In your case, you are studying the scattering by a simple unifirme rectangle
On Mon, Feb 13, 2017 at 3:28 PM, Kristjan Eimre kristjaneimre@gmail.com wrote:
Hello once again,
Thanks for all the help so far.
In my initial problem, I wanted to calculate the tunneling probability from bulk metal to "bulk" vacuum. The potential landscape is periodic in the "transverse" directions and assuming the free electron model, plane waves should come from the bulk and try to tunnel through the barrier. The main result I want is the tunneling probability dependence on the wave vector or D(k).
At first, I naively though that I could just point the finite-width leads at different angles (different k vectors) at the surface and have a big lead in the vacuum as the output. This doesn't work very well, as the result depends heavily on the size of the leads, orientation of the vacuum lead and on the shape of the scattering region. In the ideal case, I would like the result to be independent of these parameters.
For example, the tunneling probability through the rectangular barrier matches with the analytical case if the scattering region is the same width as the leads, but if I change the shape and/or add periodic boundary conditions, the result doesn't match with the analytical case any more.
I have looked around and found the wraparound module ( https://gitlab.kwant-project.org/cwg/wraparound), which looks like it's exactly the thing I need. However the demo code doesn't really illustrate how to calculate transmission with arbitrary k vectors. How should I attach the leads and how to make them also periodic? As the first step, I would like to use this wraparound code on a system of infinite plane of rectangular barrier and reproduce the analytical result (when the incident plane wave is normal to the barrier). Could you give me some advice on how to achieve this?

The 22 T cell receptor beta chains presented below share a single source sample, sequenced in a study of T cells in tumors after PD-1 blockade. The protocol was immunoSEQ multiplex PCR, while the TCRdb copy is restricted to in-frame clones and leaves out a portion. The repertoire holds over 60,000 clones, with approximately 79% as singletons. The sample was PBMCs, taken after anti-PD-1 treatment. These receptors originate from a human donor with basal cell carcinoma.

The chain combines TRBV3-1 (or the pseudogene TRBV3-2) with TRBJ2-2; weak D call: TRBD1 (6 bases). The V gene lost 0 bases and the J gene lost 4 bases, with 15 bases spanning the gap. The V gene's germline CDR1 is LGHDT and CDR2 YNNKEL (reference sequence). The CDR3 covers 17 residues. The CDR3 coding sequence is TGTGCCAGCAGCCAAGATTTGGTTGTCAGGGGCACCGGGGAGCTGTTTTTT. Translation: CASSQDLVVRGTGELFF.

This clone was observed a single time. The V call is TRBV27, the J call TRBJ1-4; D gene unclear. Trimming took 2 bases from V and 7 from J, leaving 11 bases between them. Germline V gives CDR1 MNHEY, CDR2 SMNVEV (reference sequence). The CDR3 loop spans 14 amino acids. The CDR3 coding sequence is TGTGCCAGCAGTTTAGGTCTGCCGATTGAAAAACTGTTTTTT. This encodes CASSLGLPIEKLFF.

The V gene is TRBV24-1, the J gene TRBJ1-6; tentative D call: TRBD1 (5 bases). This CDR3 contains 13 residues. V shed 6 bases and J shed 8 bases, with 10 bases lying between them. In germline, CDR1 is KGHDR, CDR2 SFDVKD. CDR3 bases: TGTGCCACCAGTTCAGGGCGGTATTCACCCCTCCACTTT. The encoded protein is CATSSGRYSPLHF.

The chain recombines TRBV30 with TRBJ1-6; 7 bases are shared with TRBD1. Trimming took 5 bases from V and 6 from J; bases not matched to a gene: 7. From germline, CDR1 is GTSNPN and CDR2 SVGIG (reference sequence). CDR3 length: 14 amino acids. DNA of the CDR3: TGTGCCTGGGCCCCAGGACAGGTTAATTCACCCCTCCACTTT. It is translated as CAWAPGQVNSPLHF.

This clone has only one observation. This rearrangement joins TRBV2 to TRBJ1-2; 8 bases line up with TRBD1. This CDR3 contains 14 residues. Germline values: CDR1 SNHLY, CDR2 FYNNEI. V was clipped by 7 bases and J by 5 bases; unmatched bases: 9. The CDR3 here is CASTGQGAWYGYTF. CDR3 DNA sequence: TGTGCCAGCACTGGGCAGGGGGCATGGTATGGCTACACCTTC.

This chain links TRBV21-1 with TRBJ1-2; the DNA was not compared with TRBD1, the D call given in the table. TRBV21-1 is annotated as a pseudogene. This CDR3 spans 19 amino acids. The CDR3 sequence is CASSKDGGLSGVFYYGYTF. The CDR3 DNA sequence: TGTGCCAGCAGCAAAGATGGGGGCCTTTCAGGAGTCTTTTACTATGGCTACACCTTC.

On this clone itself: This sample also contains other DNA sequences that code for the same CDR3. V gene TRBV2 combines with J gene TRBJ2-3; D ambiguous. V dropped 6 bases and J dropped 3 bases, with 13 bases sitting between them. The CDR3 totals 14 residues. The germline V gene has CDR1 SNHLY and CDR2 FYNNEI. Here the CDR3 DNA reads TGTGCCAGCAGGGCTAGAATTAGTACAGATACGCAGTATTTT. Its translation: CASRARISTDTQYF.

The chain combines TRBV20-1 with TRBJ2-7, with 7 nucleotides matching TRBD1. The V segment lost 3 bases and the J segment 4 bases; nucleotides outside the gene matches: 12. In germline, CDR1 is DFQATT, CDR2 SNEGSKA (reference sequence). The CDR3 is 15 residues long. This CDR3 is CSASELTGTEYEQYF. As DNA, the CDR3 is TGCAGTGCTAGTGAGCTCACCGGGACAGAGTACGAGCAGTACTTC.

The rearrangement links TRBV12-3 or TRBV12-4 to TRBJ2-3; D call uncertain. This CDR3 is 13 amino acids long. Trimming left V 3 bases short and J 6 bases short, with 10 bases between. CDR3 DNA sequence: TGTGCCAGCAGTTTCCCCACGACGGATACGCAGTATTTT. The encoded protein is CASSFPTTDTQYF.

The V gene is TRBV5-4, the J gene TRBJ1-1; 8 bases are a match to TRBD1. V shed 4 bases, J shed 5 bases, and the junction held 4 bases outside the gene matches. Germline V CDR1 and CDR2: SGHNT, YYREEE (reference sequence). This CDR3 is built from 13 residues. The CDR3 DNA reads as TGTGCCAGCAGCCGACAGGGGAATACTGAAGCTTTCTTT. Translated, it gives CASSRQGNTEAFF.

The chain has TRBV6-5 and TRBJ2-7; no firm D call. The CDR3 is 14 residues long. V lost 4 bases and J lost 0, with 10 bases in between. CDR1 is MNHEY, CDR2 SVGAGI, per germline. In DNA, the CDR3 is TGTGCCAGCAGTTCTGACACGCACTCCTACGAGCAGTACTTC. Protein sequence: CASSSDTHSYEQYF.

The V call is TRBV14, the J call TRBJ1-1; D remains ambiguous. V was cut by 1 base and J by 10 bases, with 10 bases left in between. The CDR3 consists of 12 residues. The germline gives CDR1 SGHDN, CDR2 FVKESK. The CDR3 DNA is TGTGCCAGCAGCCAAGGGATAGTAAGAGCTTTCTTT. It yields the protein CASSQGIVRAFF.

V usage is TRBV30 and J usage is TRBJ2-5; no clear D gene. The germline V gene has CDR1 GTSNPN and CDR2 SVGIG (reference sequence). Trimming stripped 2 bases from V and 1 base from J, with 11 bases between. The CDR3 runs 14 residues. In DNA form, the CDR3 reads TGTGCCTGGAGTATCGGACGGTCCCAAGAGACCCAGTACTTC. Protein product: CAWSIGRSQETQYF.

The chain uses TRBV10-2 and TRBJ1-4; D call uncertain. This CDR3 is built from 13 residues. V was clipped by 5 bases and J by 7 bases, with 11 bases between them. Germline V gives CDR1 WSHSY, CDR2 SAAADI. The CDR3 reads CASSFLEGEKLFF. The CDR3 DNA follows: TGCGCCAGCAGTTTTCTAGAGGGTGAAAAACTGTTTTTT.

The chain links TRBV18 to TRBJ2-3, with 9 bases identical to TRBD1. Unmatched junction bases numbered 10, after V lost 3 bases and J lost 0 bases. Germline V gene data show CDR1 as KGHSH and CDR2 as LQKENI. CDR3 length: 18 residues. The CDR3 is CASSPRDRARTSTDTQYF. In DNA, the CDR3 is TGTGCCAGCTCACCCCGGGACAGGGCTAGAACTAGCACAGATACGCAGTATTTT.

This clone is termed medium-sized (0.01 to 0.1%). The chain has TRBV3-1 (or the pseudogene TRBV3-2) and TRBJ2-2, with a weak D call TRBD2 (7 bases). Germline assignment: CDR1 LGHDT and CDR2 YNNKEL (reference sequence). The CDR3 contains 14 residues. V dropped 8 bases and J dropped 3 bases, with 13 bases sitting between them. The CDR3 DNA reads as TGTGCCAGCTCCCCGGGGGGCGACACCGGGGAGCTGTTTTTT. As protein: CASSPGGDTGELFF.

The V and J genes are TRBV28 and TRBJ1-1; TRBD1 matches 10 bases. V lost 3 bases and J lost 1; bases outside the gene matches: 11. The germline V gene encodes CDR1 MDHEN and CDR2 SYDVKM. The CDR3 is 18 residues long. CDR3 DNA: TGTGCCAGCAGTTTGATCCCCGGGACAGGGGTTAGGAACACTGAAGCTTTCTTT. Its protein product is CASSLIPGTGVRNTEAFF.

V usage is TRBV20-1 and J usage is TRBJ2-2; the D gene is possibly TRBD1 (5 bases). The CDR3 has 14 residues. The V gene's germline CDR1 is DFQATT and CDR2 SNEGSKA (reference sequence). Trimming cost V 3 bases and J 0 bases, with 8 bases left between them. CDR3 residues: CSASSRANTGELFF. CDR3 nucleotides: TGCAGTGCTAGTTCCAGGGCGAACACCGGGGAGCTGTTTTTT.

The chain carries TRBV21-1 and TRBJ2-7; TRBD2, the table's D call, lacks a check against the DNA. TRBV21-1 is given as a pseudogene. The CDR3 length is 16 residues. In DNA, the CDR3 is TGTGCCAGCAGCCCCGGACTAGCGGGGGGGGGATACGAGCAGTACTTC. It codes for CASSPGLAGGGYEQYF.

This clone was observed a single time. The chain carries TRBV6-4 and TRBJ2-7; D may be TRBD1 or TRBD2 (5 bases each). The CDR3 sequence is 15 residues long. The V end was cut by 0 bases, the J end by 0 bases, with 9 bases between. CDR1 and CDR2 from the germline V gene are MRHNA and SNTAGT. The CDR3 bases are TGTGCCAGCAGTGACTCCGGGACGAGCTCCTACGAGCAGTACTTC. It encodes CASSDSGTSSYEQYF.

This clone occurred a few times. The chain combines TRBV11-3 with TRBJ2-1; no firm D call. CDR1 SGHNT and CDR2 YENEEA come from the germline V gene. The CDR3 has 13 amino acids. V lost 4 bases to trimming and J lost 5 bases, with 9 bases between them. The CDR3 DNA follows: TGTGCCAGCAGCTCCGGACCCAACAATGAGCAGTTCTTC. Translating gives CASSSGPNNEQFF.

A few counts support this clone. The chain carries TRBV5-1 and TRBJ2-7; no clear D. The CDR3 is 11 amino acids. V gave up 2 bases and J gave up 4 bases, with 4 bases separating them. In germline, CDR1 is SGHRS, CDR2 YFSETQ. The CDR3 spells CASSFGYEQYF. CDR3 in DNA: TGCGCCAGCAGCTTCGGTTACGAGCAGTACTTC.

Best regards, Kristjan
On Mon, Dec 19, 2016 at 8:15 PM, Abbout Adel abbout.adel@gmail.com wrote:
Dear Kristjan,
> " And the conductance is the sum of the transmission
probabilities of the conduction channels, right? "
Yes this is correct.
The number of conducting channels goes to zeros at higher energies because you work in a lattice: the dispersion relation is not anymore E=k^2 . In a lattice, the dispersion relation for a mode 'm' is E_m=4t-e_m-2*cos(k) (where e_m=-2*cos(m*pi/(W+1))) in order to recover the results of the continuum, you need to work at low energies.
in your case, you need to change the theoretical relation by putting a shift 2-2*cos(pi/(W+1)) for the energies and this will work for the first mode. you need to do the same thing (shift 2-e_m) for the other modes and make a sum of the transmissions to obtain the results for higher modes.
a script is included below to show how we recover the exact result.
I hope that this helps Adel
import kwant from numpy import sqrt,sin,cos,pi,sinh # For plotting from matplotlib import pyplot
def make_system(a=1, t=1.0, W=10, L=30,V0=0):
lat = kwant.lattice.square(a) sys = kwant.Builder() sys[(lat(x, y) for x in range(L) for y in range(W))] = 4*t+V0 sys[lat.neighbors()] = -t #### Define and attach the leads. #### lead = kwant.Builder(kwant.TranslationalSymmetry((-a, 0))) lead[(lat(0, j) for j in range(W))] = 4 * t lead[lat.neighbors()] = -t sys.attach_lead(lead) sys.attach_lead(lead.reversed()) return sys